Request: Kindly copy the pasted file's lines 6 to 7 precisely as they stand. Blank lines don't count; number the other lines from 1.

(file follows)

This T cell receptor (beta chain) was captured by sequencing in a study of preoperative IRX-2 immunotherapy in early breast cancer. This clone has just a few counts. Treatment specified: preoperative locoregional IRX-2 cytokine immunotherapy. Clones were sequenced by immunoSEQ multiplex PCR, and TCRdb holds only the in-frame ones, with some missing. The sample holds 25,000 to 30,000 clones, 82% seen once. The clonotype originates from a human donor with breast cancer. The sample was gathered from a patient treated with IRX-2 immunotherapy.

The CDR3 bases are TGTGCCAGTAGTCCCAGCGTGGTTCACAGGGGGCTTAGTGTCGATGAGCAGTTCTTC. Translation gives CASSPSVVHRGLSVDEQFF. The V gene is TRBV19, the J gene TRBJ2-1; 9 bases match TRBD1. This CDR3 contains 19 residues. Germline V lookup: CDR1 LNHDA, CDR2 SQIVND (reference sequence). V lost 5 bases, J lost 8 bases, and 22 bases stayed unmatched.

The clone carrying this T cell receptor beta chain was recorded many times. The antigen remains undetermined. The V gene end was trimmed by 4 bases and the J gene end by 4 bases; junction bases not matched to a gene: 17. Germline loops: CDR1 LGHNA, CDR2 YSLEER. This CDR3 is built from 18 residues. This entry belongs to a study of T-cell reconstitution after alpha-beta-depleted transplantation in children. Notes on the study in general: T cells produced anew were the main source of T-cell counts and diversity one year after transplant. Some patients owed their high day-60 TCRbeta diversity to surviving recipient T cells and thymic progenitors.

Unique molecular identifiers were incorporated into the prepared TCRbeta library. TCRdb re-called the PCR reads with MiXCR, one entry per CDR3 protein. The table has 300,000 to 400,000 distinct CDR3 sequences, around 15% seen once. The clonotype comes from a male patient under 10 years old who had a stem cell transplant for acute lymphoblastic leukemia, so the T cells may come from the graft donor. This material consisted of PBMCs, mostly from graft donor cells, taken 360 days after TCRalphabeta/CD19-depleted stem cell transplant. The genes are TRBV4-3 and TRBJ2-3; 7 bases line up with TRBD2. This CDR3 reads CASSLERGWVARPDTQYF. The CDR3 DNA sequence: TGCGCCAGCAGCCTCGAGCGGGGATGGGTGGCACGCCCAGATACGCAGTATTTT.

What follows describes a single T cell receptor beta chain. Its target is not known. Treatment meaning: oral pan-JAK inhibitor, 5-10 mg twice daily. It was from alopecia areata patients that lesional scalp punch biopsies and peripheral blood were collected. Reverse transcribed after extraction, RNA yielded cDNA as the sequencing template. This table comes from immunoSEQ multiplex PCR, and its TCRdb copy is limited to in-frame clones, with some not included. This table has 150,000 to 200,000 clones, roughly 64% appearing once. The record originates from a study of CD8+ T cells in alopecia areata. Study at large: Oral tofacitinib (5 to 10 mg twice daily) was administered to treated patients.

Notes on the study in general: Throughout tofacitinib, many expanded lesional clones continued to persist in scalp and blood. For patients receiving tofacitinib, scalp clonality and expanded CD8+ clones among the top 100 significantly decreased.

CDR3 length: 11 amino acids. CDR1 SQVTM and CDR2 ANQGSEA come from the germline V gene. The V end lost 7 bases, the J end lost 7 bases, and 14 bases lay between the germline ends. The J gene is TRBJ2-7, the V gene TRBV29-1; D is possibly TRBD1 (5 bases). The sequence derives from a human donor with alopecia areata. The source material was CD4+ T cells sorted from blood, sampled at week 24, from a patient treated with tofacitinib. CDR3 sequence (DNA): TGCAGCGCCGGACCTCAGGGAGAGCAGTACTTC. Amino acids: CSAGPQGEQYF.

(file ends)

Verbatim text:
Notes on the study in general: Throughout tofacitinib, many expanded lesional clones continued to persist in scalp and blood. For patients receiving tofacitinib, scalp clonality and expanded CD8+ clones among the top 100 significantly decreased.

CDR3 length: 11 amino acids. CDR1 SQVTM and CDR2 ANQGSEA come from the germline V gene. The V end lost 7 bases, the J end lost 7 bases, and 14 bases lay between the germline ends. The J gene is TRBJ2-7, the V gene TRBV29-1; D is possibly TRBD1 (5 bases). The sequence derives from a human donor with alopecia areata. The source material was CD4+ T cells sorted from blood, sampled at week 24, from a patient treated with tofacitinib. CDR3 sequence (DNA): TGCAGCGCCGGACCTCAGGGAGAGCAGTACTTC. Amino acids: CSAGPQGEQYF.